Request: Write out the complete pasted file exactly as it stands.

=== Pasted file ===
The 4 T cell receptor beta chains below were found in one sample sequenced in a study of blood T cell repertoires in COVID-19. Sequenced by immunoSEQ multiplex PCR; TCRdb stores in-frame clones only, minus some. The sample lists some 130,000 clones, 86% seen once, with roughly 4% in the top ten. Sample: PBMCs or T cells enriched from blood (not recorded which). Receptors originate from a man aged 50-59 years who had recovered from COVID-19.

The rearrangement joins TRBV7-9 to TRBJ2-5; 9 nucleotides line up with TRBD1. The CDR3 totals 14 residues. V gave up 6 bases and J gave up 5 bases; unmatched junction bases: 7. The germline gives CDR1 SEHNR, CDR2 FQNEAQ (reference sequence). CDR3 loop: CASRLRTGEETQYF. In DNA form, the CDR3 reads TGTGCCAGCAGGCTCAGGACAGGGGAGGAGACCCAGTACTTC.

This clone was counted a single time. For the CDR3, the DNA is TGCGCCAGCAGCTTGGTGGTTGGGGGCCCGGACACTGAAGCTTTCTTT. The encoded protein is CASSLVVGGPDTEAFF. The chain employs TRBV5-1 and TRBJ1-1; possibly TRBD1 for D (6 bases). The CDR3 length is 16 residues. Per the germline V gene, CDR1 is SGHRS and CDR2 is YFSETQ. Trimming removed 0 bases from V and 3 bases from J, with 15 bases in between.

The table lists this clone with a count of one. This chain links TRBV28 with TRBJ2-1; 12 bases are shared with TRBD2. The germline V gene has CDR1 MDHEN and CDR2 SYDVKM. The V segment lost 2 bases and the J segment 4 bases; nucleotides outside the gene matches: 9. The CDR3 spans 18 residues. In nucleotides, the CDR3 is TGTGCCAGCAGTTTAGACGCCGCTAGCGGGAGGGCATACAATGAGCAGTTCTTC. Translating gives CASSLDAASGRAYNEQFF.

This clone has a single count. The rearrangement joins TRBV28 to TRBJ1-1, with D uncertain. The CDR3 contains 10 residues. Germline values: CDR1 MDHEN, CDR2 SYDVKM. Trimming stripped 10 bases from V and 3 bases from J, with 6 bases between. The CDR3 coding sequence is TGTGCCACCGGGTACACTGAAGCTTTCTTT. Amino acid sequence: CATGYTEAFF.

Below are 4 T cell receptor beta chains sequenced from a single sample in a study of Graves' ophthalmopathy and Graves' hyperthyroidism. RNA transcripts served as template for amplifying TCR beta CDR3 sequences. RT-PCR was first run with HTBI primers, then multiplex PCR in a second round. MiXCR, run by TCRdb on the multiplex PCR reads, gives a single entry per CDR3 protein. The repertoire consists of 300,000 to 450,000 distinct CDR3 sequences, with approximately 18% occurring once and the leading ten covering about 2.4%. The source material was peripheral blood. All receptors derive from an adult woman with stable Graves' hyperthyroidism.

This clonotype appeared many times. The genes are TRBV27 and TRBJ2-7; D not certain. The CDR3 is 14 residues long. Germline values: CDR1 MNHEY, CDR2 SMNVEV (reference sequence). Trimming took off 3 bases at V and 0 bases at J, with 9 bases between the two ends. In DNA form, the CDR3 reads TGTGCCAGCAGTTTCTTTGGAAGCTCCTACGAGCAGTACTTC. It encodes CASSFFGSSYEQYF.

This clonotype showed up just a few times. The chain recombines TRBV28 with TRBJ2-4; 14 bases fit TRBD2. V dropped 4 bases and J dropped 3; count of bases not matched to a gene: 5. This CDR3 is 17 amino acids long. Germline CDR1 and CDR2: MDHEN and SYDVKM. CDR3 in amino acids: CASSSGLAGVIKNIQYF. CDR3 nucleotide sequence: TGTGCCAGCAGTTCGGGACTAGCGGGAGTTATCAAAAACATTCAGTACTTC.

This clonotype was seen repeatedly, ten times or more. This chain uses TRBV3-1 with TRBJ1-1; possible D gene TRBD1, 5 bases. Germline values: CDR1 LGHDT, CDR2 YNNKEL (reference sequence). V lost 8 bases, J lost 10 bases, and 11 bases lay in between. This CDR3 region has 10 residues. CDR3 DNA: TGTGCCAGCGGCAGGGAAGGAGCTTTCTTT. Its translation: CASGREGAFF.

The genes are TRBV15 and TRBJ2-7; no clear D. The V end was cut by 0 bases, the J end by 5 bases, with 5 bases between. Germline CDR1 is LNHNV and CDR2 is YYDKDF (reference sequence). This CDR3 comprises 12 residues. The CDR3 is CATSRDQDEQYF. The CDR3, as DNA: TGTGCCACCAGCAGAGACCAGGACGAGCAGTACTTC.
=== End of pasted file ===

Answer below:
The 4 T cell receptor beta chains below were found in one sample sequenced in a study of blood T cell repertoires in COVID-19. Sequenced by immunoSEQ multiplex PCR; TCRdb stores in-frame clones only, minus some. The sample lists some 130,000 clones, 86% seen once, with roughly 4% in the top ten. Sample: PBMCs or T cells enriched from blood (not recorded which). Receptors originate from a man aged 50-59 years who had recovered from COVID-19.

The rearrangement joins TRBV7-9 to TRBJ2-5; 9 nucleotides line up with TRBD1. The CDR3 totals 14 residues. V gave up 6 bases and J gave up 5 bases; unmatched junction bases: 7. The germline gives CDR1 SEHNR, CDR2 FQNEAQ (reference sequence). CDR3 loop: CASRLRTGEETQYF. In DNA form, the CDR3 reads TGTGCCAGCAGGCTCAGGACAGGGGAGGAGACCCAGTACTTC.

This clone was counted a single time. For the CDR3, the DNA is TGCGCCAGCAGCTTGGTGGTTGGGGGCCCGGACACTGAAGCTTTCTTT. The encoded protein is CASSLVVGGPDTEAFF. The chain employs TRBV5-1 and TRBJ1-1; possibly TRBD1 for D (6 bases). The CDR3 length is 16 residues. Per the germline V gene, CDR1 is SGHRS and CDR2 is YFSETQ. Trimming removed 0 bases from V and 3 bases from J, with 15 bases in between.

The table lists this clone with a count of one. This chain links TRBV28 with TRBJ2-1; 12 bases are shared with TRBD2. The germline V gene has CDR1 MDHEN and CDR2 SYDVKM. The V segment lost 2 bases and the J segment 4 bases; nucleotides outside the gene matches: 9. The CDR3 spans 18 residues. In nucleotides, the CDR3 is TGTGCCAGCAGTTTAGACGCCGCTAGCGGGAGGGCATACAATGAGCAGTTCTTC. Translating gives CASSLDAASGRAYNEQFF.

This clone has a single count. The rearrangement joins TRBV28 to TRBJ1-1, with D uncertain. The CDR3 contains 10 residues. Germline values: CDR1 MDHEN, CDR2 SYDVKM. Trimming stripped 10 bases from V and 3 bases from J, with 6 bases between. The CDR3 coding sequence is TGTGCCACCGGGTACACTGAAGCTTTCTTT. Amino acid sequence: CATGYTEAFF.

Below are 4 T cell receptor beta chains sequenced from a single sample in a study of Graves' ophthalmopathy and Graves' hyperthyroidism. RNA transcripts served as template for amplifying TCR beta CDR3 sequences. RT-PCR was first run with HTBI primers, then multiplex PCR in a second round. MiXCR, run by TCRdb on the multiplex PCR reads, gives a single entry per CDR3 protein. The repertoire consists of 300,000 to 450,000 distinct CDR3 sequences, with approximately 18% occurring once and the leading ten covering about 2.4%. The source material was peripheral blood. All receptors derive from an adult woman with stable Graves' hyperthyroidism.

This clonotype appeared many times. The genes are TRBV27 and TRBJ2-7; D not certain. The CDR3 is 14 residues long. Germline values: CDR1 MNHEY, CDR2 SMNVEV (reference sequence). Trimming took off 3 bases at V and 0 bases at J, with 9 bases between the two ends. In DNA form, the CDR3 reads TGTGCCAGCAGTTTCTTTGGAAGCTCCTACGAGCAGTACTTC. It encodes CASSFFGSSYEQYF.

This clonotype showed up just a few times. The chain recombines TRBV28 with TRBJ2-4; 14 bases fit TRBD2. V dropped 4 bases and J dropped 3; count of bases not matched to a gene: 5. This CDR3 is 17 amino acids long. Germline CDR1 and CDR2: MDHEN and SYDVKM. CDR3 in amino acids: CASSSGLAGVIKNIQYF. CDR3 nucleotide sequence: TGTGCCAGCAGTTCGGGACTAGCGGGAGTTATCAAAAACATTCAGTACTTC.

This clonotype was seen repeatedly, ten times or more. This chain uses TRBV3-1 with TRBJ1-1; possible D gene TRBD1, 5 bases. Germline values: CDR1 LGHDT, CDR2 YNNKEL (reference sequence). V lost 8 bases, J lost 10 bases, and 11 bases lay in between. This CDR3 region has 10 residues. CDR3 DNA: TGTGCCAGCGGCAGGGAAGGAGCTTTCTTT. Its translation: CASGREGAFF.

The genes are TRBV15 and TRBJ2-7; no clear D. The V end was cut by 0 bases, the J end by 5 bases, with 5 bases between. Germline CDR1 is LNHNV and CDR2 is YYDKDF (reference sequence). This CDR3 comprises 12 residues. The CDR3 is CATSRDQDEQYF. The CDR3, as DNA: TGTGCCACCAGCAGAGACCAGGACGAGCAGTACTTC.